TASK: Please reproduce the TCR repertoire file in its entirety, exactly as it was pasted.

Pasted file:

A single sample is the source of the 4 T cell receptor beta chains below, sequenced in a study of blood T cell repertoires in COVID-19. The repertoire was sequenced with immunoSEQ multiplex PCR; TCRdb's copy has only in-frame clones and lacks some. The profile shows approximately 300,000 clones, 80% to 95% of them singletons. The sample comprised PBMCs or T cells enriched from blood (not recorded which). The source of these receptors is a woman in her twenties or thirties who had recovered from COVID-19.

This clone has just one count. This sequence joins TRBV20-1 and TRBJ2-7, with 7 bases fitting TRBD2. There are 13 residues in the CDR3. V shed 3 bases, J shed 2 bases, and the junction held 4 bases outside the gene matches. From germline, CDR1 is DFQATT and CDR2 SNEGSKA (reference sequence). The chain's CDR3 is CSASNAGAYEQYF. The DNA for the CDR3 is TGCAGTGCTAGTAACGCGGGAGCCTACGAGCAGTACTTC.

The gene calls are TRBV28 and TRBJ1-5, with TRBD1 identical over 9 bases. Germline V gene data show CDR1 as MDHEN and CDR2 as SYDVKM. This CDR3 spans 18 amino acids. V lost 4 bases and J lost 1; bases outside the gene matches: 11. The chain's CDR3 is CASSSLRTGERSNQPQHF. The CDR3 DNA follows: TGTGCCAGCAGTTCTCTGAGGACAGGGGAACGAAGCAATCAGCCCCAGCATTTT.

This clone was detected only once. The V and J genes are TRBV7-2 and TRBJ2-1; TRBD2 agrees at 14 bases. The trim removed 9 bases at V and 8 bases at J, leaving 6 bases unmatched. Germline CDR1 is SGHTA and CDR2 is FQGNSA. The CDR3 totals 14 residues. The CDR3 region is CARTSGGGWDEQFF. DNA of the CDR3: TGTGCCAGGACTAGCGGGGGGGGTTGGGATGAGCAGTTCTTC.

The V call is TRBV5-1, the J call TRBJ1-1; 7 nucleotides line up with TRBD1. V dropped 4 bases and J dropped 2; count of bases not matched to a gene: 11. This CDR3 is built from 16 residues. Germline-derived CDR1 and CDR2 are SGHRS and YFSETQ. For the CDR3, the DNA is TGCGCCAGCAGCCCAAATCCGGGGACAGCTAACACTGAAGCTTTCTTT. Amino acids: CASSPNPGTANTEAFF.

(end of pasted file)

A single sample is the source of the 4 T cell receptor beta chains below, sequenced in a study of blood T cell repertoires in COVID-19. The repertoire was sequenced with immunoSEQ multiplex PCR; TCRdb's copy has only in-frame clones and lacks some. The profile shows approximately 300,000 clones, 80% to 95% of them singletons. The sample comprised PBMCs or T cells enriched from blood (not recorded which). The source of these receptors is a woman in her twenties or thirties who had recovered from COVID-19.

This clone has just one count. This sequence joins TRBV20-1 and TRBJ2-7, with 7 bases fitting TRBD2. There are 13 residues in the CDR3. V shed 3 bases, J shed 2 bases, and the junction held 4 bases outside the gene matches. From germline, CDR1 is DFQATT and CDR2 SNEGSKA (reference sequence). The chain's CDR3 is CSASNAGAYEQYF. The DNA for the CDR3 is TGCAGTGCTAGTAACGCGGGAGCCTACGAGCAGTACTTC.

The gene calls are TRBV28 and TRBJ1-5, with TRBD1 identical over 9 bases. Germline V gene data show CDR1 as MDHEN and CDR2 as SYDVKM. This CDR3 spans 18 amino acids. V lost 4 bases and J lost 1; bases outside the gene matches: 11. The chain's CDR3 is CASSSLRTGERSNQPQHF. The CDR3 DNA follows: TGTGCCAGCAGTTCTCTGAGGACAGGGGAACGAAGCAATCAGCCCCAGCATTTT.

This clone was detected only once. The V and J genes are TRBV7-2 and TRBJ2-1; TRBD2 agrees at 14 bases. The trim removed 9 bases at V and 8 bases at J, leaving 6 bases unmatched. Germline CDR1 is SGHTA and CDR2 is FQGNSA. The CDR3 totals 14 residues. The CDR3 region is CARTSGGGWDEQFF. DNA of the CDR3: TGTGCCAGGACTAGCGGGGGGGGTTGGGATGAGCAGTTCTTC.

The V call is TRBV5-1, the J call TRBJ1-1; 7 nucleotides line up with TRBD1. V dropped 4 bases and J dropped 2; count of bases not matched to a gene: 11. This CDR3 is built from 16 residues. Germline-derived CDR1 and CDR2 are SGHRS and YFSETQ. For the CDR3, the DNA is TGCGCCAGCAGCCCAAATCCGGGGACAGCTAACACTGAAGCTTTCTTT. Amino acids: CASSPNPGTANTEAFF.